Lifestyle
Anglers from around the world know Okeechobee as the “Speckled Perch Capital,” a paradise for fishing, hunting, and boating. Other exceptional recreational opportunities include camping, biking, hiking, rodeos, picnicking, nature study, and water sports. Rich traditions and close-knit communities have produced an abundance of popular celebrations and festivals, from arts and crafts fairs to the Lighted Christmas Parade, famous fishing tournaments and rodeos, and the Speckled Perch Festival. The Okee-Tantie Marina and County Recreation Area is the scene for a number of special events and recreational activities, offering access to the Lake Okeechobee Scenic Trail. The latter is a 110-mile pathway that runs along the 35-foot-high Herbert Hoover Dike. Other public boat ramps are available throughout the county at Taylor Creek, Nubbin Slough, and Hendry Creek.

Residents and visitors alike can step off the beaten path and savor the unspoiled beauty that meets the eye around every corner of Okeechobee County. Native wildlife and vegetation flourish in this naturally subtropical environment, a favored destination for nature lovers and birdwatchers who are always hoping to catch a glimpse of rare and endangered species. Nestled against the northern shore of the nation’s second-largest freshwater lake, this panoramic region preserves the unique lifestyle of the early Florida frontier. A community rich in historical and cultural sites like Okeechobee Battlefield and the Veterans Memorial in downtown Flagler Park, the area features access to the attractions waiting in the welcoming Brighton Seminole Indian Reservation. Kissimmee Prairie State Preserve adds another 75 square miles of natural habitat and wildlife to the region’s rich resources. Enjoy the country atmosphere of a truly unique corner of Florida in the breathtakingly beautiful setting of Okeechobee County.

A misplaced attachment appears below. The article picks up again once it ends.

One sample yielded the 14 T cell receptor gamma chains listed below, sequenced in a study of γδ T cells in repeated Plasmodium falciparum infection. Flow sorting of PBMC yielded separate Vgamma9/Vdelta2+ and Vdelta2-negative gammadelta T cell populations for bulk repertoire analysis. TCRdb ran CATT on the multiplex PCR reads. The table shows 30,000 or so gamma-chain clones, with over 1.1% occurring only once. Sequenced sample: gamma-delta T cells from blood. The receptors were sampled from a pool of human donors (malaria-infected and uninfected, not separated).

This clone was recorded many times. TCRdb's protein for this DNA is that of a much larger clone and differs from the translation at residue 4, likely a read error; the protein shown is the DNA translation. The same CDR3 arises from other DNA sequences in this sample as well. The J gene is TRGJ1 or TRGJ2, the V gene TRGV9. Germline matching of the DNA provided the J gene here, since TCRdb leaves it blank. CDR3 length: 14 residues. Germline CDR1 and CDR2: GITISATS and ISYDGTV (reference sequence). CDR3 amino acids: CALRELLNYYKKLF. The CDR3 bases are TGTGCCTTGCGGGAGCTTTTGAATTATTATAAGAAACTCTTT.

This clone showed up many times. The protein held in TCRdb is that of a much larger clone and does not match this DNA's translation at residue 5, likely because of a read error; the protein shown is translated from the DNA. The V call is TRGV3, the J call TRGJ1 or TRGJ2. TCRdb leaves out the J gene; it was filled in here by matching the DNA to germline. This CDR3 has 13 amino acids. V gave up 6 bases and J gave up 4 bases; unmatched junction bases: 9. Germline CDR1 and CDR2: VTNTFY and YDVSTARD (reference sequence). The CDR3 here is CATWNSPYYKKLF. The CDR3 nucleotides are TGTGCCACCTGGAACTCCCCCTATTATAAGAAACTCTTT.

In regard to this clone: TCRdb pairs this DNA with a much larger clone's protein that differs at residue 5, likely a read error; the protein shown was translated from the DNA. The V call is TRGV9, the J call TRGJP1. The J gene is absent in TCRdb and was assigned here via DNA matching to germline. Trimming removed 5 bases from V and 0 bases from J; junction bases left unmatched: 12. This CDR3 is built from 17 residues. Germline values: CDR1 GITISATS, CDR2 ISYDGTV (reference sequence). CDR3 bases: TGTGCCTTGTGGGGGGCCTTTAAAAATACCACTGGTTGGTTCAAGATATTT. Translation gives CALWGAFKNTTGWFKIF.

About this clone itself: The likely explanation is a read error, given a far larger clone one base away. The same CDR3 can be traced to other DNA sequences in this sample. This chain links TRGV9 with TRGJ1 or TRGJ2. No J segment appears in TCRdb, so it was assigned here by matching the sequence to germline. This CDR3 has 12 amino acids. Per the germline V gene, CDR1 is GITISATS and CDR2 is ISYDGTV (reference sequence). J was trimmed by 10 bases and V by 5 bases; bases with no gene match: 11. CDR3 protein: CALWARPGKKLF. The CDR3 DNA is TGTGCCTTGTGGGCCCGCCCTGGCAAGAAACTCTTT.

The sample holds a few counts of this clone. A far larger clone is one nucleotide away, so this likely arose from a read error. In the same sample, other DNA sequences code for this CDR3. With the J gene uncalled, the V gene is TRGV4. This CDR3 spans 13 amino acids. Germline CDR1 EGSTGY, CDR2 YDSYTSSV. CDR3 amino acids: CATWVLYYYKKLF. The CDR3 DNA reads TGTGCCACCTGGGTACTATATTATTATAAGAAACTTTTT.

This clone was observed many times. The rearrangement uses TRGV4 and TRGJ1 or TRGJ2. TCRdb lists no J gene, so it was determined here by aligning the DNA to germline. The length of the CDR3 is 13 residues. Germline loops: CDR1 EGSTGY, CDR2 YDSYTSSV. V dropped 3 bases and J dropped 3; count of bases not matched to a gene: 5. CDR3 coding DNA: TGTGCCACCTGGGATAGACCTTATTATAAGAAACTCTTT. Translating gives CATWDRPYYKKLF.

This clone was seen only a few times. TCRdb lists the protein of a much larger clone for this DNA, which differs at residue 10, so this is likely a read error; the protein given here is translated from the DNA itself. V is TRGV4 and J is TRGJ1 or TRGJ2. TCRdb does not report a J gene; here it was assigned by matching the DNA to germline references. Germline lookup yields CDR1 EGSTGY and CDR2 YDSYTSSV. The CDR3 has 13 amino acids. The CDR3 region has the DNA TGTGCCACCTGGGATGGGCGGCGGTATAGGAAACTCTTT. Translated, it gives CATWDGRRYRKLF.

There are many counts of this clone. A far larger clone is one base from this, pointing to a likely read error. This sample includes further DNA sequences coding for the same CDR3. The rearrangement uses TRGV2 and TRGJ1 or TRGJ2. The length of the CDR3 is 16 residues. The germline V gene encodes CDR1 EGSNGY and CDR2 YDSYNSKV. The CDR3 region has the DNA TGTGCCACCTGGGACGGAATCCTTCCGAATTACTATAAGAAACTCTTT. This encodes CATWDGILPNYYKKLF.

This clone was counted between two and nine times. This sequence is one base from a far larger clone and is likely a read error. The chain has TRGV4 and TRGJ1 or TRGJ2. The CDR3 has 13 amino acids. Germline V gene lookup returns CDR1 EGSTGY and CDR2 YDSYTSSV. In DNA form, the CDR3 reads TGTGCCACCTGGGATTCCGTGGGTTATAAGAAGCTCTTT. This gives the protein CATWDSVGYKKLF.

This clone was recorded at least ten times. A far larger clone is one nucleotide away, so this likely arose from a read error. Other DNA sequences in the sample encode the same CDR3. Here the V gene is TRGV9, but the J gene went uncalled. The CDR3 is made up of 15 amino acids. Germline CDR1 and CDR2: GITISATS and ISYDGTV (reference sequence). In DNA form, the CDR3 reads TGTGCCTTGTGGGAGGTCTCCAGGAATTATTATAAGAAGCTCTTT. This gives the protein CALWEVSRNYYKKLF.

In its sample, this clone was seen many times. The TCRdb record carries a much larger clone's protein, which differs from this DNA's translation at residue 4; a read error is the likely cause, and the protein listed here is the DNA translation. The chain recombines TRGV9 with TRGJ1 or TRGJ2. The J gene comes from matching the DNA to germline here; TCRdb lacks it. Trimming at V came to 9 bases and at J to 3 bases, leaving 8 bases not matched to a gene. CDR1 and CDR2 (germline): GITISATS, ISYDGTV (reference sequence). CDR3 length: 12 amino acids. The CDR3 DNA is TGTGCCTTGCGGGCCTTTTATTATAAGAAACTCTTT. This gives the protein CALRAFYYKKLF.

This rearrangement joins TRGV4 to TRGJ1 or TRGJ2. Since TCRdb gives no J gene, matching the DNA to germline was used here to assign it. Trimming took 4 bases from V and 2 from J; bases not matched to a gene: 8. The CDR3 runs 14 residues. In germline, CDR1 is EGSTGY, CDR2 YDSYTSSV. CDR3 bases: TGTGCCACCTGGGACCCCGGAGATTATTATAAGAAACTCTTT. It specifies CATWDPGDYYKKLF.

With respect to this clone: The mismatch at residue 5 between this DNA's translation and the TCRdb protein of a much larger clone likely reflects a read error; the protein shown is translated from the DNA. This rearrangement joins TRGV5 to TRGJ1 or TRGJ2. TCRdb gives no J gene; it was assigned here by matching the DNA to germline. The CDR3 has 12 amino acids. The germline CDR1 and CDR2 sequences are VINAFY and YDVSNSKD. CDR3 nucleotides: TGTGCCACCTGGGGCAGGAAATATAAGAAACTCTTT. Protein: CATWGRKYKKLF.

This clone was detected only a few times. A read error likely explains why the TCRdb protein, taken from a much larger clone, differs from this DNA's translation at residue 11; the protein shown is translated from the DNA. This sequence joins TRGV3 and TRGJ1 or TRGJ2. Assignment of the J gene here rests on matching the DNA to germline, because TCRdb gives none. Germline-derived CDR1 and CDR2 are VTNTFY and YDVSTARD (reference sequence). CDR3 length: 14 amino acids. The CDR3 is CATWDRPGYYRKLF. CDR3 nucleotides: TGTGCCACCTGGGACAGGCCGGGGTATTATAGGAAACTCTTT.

Okeechobee
Municipal Offices
863-763-3372
www.cityofokeechobee.com

The heart of the county is also the only incorporated community, serving as the seat of government and the hub of commercial activity. Residents of the area look to Okeechobee for such advantages as a public library that also offers videos and Internet access. The Okeechobee County Sports Complex provides a swimming pool, tennis courts, batting cages, baseball field, basketball court, soccer field, and wooden-jungle playground. Historical sites and attractions include the Peter Raulerson Home, the Okeechobee Historical Society Museum, the historic Amtrak passenger station building, the Old Jailhouse, and the Veterans War Memorial in Flagler Park. The latter provides a community picnic area and hosts annual events from the Labor Day Festival to the Speckled Perch Festival. Okeechobee County Airport accommodates most private and many commercial aircraft, once serving as a U.S. Air Force Base. Another popular attraction in this area is a wildlife rehabilitation center where visitors can observe native wildlife free of charge.